Review of The Help, novel by Kathryn Stockett. Its relationship with Grady’s Gift, an article published on the 1st of December 1991 on The New York Times. Theme: segregationism in the U.S. The plot and the controversy.
On the 1st of December 1991 The New York Times published an article that would have gone down in history. It was Grady’s Gift, a narration in the first person signed by Howell Raines, an editorialist soon to become one of the sharpest critics of J. W. Bush. The year after the article was awarded The Pulitzer Prize for Feature Writing and ten years later Raines would have become the newspaper’s director (on that occasion, our Italian Corriere would have opened its first page with these words: The New York Times turns left).
But let’s listen to Raines’s voice.
“GRADY SHOWED UP ONE DAY at our house at 1409 Fifth Avenue West in Birmingham, and by and by she changed the way I saw the world. I was 7 when she came to iron and clean and cook for $18 a week, and she stayed for seven years. During that time everyone in our family came to accept what my father called “those great long talks” that occupied Grady and me through many a sleepy Alabama afternoon. What happened between us can be expressed in many ways, but its essence was captured by Graham Greene when he wrote that in every childhood there is a moment when a door opens and lets the future in. So this is a story about one person who opened a door and another who walked through it.
It is difficult to describe — or even to keep alive in our memories — worlds that cease to exist. Usually we think of vanished worlds as having to do with far-off places or with ways of life, like that of the Western frontier, that are remote from us in time. But I grew up in a place that disappeared, and it was here in this country and not so long ago. I speak of Birmingham, where once there flourished the most complete form of racial segregation to exist on the American continent in this century”.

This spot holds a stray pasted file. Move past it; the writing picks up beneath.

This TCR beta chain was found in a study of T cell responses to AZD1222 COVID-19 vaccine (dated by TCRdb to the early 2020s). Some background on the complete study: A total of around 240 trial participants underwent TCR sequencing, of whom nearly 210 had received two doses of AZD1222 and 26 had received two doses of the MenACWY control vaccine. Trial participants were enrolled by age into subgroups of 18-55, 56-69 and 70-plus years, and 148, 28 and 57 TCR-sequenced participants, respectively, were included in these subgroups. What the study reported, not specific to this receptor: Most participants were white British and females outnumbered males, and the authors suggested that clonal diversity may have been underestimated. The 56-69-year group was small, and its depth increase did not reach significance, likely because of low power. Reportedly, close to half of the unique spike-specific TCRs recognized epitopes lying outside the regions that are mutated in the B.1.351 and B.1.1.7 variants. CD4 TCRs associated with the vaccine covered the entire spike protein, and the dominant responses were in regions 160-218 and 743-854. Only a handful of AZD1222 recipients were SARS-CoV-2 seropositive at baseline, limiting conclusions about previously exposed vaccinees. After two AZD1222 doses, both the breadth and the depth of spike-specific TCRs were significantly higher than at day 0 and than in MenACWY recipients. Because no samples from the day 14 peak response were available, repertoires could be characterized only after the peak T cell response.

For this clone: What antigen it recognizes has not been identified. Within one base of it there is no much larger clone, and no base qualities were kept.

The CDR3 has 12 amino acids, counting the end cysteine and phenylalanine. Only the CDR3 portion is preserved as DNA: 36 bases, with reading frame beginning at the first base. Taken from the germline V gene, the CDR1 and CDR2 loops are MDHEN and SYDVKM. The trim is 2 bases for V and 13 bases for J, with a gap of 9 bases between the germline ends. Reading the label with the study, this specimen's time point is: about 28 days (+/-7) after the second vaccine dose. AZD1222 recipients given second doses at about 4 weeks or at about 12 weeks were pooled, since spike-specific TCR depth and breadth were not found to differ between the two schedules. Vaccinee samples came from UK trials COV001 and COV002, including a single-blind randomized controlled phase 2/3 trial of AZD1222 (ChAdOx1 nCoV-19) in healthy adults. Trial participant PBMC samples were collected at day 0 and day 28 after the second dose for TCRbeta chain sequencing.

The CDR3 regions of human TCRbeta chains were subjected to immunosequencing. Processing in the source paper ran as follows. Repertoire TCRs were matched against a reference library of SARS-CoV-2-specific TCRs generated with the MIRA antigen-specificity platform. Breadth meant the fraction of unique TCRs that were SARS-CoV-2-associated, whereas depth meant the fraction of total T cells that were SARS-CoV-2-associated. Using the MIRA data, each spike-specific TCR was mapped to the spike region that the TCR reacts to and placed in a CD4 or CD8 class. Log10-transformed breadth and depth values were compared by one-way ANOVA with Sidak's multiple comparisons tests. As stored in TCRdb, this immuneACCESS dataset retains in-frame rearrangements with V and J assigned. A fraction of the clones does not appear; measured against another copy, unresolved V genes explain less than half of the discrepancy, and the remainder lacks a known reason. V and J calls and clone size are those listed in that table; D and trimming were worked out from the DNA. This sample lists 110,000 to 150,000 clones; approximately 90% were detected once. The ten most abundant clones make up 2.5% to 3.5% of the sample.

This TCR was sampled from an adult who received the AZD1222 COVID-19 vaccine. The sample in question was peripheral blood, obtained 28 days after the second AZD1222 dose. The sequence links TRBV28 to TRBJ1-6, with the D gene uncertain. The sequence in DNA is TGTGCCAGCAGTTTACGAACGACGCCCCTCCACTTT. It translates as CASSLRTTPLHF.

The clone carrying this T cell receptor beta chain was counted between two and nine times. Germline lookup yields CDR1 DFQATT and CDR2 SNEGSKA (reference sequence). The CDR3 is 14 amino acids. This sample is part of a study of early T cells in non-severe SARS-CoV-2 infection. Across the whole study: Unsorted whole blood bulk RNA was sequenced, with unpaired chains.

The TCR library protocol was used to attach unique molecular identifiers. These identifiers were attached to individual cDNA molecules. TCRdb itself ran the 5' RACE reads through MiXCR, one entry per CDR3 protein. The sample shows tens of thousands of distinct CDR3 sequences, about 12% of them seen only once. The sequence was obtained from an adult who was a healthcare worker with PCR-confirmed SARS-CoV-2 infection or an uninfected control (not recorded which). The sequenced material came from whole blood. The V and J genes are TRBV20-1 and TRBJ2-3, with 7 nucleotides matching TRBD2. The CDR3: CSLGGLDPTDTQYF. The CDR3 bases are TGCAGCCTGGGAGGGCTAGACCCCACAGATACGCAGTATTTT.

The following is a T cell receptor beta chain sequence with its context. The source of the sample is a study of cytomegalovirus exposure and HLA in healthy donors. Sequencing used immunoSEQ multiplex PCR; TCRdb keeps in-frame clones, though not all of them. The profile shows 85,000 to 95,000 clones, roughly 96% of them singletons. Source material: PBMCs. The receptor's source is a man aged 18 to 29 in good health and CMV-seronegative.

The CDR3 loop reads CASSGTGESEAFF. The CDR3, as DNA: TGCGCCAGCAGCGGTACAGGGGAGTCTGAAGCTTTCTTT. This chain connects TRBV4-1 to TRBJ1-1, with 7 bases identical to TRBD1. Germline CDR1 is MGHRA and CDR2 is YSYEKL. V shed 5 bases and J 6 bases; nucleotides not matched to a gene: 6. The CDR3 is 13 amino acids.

Gradystein Williams Hutchinson (or Grady, as she was called in my family and hers) and I are two people who grew up in the 50’s in that vanished world, two people who lived mundane, inconsequential lives while Martin Luther King Jr. and Police Commissioner T. Eugene (Bull) Connor prepared for their epic struggle. For years, Grady and I lived in my memory as child and adult. But now I realize that we were both children — one white and very young, one black and adolescent; one privileged, one poor. The connection between these two children and their city was this: Grady saw to it that although I was to live in Birmingham for the first 28 years of my life, Birmingham would not live in me.”
I started my review of The Help by Kathryn Stockett quoting Raines’ text because Stockett herself says that the two stories are intertwined. Giving voice to Southern black women servants meant to go too far even if the relationship between white children and black women had left its mark on many souls. Thus it was imperative for literature to find the right words and plump the emotional and psychological depths of this grey zone. Some think thea The Help has found the right words, some others think that it has not.
Anyway, if The Help narrates this story is probably thanks to Grady’s Gift. But Kathryn Stockett’s Grady was named Demetrie and the novel is a sincere homage to her. Demetrie was the black woman who brought up Kathryn the writer as Constantine brought up the writer protagonist Eugenia “Skeeter” Phelan.